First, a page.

O'Dowd moving on after Iguchi

O'Dowd moving on after Iguchi

DENVER -- The Rockies have said all along that they're comfortable with in-house options for the vacant starting second base job, and it's looking as if they will have to prove that.

General manager Dan O'Dowd said Tuesday that he was "not optimistic" about signing Tadahito Iguchi, who played for the White Sox and the Phillies last season and was the Rockies' top free-agent target.

His lack of optimism proved correct, as Iguchi wound up agreeing to a deal with the San Diego Padres on Tuesday night.

The Rockies could still sign a less-expensive veteran, but they'd be looking to organization products Clint Barmes, Omar Quintanilla and a player who is gaining notice, Jayson Nix -- MVP of the World Cup earlier this offseason and the club's top pick in 2001. Also, power hitters Jeff Baker and Ian Stewart have worked on moving from corner positions to second.

The Rockies also are pursuing right-handed starter Kip Wells, who pitched for the Cardinals last season.

O'Dowd also said odds are against the Rockies being able to retain right-handed starter Josh Fogg and left-handed reliever Jeremy Affeldt.

In other developments, Wednesday at 10 p.m. MT is the deadline for tendering offers to arbitration-eligible players. O'Dowd said the Rockies would tender third baseman Garrett Atkins, infielder Barmes, left-handed reliever Brian Fuentes, right fielder Brad Hawpe and left fielder Matt Holliday.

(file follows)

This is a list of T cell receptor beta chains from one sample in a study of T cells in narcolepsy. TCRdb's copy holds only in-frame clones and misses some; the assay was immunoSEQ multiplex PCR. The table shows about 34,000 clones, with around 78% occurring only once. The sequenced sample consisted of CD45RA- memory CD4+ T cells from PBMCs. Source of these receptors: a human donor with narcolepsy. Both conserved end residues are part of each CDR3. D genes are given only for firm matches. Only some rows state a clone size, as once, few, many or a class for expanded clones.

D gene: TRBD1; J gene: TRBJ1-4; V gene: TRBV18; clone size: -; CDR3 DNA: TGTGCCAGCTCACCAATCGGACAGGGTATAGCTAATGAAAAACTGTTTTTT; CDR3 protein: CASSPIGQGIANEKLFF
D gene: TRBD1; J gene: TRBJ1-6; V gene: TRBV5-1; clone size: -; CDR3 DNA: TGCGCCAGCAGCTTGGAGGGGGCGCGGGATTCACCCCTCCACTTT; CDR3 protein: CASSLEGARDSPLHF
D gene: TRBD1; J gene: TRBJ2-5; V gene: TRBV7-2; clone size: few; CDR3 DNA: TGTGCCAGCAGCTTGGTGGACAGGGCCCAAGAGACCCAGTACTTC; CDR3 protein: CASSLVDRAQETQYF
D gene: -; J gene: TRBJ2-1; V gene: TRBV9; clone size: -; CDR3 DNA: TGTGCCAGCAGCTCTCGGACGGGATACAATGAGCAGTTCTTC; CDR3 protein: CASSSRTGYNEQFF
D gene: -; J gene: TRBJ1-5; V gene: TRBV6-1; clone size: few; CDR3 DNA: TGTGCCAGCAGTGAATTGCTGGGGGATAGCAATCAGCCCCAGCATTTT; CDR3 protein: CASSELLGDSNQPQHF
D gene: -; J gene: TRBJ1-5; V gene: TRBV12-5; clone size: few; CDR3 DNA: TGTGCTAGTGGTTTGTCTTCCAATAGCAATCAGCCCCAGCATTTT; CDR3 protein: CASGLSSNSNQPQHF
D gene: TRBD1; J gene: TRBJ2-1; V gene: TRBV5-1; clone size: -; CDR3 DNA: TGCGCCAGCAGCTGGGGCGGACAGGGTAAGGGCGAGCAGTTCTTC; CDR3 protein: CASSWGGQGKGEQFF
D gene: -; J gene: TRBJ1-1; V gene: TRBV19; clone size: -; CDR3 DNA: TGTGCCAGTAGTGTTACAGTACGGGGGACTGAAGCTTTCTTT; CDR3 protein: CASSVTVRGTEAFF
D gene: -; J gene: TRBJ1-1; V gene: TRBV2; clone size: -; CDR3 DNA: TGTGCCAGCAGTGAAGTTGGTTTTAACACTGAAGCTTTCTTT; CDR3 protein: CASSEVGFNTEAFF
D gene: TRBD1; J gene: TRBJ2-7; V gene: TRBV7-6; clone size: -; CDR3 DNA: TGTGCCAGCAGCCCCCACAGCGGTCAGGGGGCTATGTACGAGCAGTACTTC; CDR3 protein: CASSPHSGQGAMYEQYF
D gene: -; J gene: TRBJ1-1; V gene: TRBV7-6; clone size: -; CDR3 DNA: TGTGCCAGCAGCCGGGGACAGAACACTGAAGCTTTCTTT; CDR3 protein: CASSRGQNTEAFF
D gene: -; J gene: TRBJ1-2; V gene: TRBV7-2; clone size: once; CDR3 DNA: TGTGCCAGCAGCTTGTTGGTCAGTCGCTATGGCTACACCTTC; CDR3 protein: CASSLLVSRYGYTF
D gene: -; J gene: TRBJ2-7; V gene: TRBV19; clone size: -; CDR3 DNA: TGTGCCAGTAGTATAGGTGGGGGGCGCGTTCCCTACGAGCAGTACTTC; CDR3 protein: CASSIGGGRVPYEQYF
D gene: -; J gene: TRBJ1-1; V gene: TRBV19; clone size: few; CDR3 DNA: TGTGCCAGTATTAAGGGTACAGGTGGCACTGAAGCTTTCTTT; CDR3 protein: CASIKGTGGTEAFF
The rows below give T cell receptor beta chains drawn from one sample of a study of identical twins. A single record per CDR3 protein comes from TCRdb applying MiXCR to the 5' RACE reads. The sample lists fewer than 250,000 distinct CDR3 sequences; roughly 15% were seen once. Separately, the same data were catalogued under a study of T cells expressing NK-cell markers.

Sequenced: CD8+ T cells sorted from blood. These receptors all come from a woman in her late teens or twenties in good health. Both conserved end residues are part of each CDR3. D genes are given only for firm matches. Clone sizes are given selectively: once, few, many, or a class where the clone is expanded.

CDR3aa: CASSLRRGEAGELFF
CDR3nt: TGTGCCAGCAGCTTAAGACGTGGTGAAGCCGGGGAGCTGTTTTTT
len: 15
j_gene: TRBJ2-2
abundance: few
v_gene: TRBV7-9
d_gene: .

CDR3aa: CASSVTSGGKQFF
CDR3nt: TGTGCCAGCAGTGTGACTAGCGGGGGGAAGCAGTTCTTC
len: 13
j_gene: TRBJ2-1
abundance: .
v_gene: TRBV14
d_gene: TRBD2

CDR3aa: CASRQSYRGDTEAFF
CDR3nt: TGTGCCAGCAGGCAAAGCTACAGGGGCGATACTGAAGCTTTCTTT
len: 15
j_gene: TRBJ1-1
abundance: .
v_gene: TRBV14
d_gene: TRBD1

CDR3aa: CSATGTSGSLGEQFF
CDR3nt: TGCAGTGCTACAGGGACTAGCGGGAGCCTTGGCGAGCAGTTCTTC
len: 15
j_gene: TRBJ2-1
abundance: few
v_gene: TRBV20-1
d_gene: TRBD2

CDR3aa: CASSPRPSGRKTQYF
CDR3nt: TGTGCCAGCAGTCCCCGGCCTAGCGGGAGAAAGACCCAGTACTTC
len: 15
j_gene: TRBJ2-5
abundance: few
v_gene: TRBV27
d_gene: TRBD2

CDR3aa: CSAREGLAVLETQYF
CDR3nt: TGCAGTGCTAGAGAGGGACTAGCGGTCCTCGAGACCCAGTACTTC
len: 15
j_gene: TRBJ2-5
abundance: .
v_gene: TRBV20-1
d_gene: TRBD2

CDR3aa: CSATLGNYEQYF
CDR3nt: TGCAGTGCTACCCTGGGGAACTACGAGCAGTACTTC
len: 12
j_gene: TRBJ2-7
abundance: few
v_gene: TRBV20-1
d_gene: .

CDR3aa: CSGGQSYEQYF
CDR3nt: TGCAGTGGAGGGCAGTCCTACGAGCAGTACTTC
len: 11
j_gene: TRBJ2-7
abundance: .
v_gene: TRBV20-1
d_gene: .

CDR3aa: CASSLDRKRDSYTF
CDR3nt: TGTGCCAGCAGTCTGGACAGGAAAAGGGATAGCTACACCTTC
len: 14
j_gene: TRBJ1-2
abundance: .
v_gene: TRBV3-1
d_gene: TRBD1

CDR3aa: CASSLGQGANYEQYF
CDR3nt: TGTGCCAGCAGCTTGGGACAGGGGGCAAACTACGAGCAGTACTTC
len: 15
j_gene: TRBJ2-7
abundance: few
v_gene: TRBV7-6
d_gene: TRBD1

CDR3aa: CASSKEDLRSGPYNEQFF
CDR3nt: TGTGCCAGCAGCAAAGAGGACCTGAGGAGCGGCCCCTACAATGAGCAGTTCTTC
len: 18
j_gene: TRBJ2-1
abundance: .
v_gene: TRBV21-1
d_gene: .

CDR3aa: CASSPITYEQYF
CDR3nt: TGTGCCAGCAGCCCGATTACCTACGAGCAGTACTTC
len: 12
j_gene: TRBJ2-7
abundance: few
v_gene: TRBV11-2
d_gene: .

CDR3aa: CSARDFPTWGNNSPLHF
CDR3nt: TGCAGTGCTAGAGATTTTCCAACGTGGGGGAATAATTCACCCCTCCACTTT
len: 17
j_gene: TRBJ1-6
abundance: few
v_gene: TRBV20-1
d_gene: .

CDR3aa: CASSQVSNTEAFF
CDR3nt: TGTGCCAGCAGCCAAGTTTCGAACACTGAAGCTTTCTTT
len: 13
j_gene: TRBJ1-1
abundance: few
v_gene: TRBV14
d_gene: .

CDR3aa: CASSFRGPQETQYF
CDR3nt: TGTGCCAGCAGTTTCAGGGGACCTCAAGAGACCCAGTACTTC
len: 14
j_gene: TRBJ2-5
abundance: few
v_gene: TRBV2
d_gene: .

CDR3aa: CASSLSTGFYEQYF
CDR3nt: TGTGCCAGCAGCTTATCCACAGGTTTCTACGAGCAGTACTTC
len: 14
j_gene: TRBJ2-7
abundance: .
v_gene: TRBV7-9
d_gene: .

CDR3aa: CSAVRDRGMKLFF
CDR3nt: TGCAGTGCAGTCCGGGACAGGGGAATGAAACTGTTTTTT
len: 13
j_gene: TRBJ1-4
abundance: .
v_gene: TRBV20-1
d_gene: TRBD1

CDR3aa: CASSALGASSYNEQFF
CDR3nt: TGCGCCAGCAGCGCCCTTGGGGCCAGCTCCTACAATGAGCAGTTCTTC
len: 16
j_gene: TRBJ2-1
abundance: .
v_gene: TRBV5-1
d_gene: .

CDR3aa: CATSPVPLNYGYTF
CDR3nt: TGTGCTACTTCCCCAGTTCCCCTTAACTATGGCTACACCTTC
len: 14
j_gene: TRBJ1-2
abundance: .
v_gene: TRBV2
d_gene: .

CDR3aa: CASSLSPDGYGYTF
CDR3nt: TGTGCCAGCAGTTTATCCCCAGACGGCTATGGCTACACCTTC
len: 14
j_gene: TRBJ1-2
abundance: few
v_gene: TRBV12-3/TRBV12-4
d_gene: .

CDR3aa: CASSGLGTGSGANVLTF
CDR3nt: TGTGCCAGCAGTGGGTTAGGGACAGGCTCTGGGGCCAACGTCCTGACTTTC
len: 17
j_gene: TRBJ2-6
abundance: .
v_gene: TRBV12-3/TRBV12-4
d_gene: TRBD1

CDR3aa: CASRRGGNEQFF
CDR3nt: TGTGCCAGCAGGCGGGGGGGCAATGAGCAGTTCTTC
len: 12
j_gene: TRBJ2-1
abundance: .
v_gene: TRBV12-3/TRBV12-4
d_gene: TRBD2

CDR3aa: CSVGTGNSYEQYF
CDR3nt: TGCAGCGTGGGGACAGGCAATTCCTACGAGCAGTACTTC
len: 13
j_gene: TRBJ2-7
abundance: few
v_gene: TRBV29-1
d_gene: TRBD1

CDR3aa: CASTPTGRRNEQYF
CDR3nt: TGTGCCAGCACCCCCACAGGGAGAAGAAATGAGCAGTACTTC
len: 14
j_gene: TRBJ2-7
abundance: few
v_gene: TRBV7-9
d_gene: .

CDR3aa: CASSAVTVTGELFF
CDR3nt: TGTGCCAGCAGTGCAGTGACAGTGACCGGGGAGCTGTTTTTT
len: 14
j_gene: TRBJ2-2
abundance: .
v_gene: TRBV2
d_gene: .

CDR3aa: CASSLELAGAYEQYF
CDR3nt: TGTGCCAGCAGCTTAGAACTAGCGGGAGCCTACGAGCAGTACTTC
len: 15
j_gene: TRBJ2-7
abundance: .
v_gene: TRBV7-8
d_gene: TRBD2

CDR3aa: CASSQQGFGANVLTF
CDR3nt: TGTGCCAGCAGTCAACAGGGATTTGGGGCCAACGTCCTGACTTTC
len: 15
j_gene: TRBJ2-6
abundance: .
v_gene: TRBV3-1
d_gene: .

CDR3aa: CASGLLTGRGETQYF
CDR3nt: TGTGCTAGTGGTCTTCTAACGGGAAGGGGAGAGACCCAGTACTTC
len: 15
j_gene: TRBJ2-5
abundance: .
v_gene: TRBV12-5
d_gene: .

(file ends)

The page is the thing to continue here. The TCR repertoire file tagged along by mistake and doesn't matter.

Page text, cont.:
O'Dowd said the club is hoping to reach an agreement with outfielder Cory Sullivan before the deadline, but the Rockies had not decided whether to tender Sullivan an offer if there is no agreement before the deadline.

If the Rockies tender an offer to Sullivan, who spent much of the season in the Minors but contributed to the late playoff run, they can not cut his salary by more than 20 percent below the $900,000 he received in 2007. The Rockies would still have freedom for setting his salary, but Sullivan would be a free agent and other teams can negotiate with him.

Thomas Harding is a reporter for MLB.com. This story was not subject to the approval of Major League Baseball or its clubs.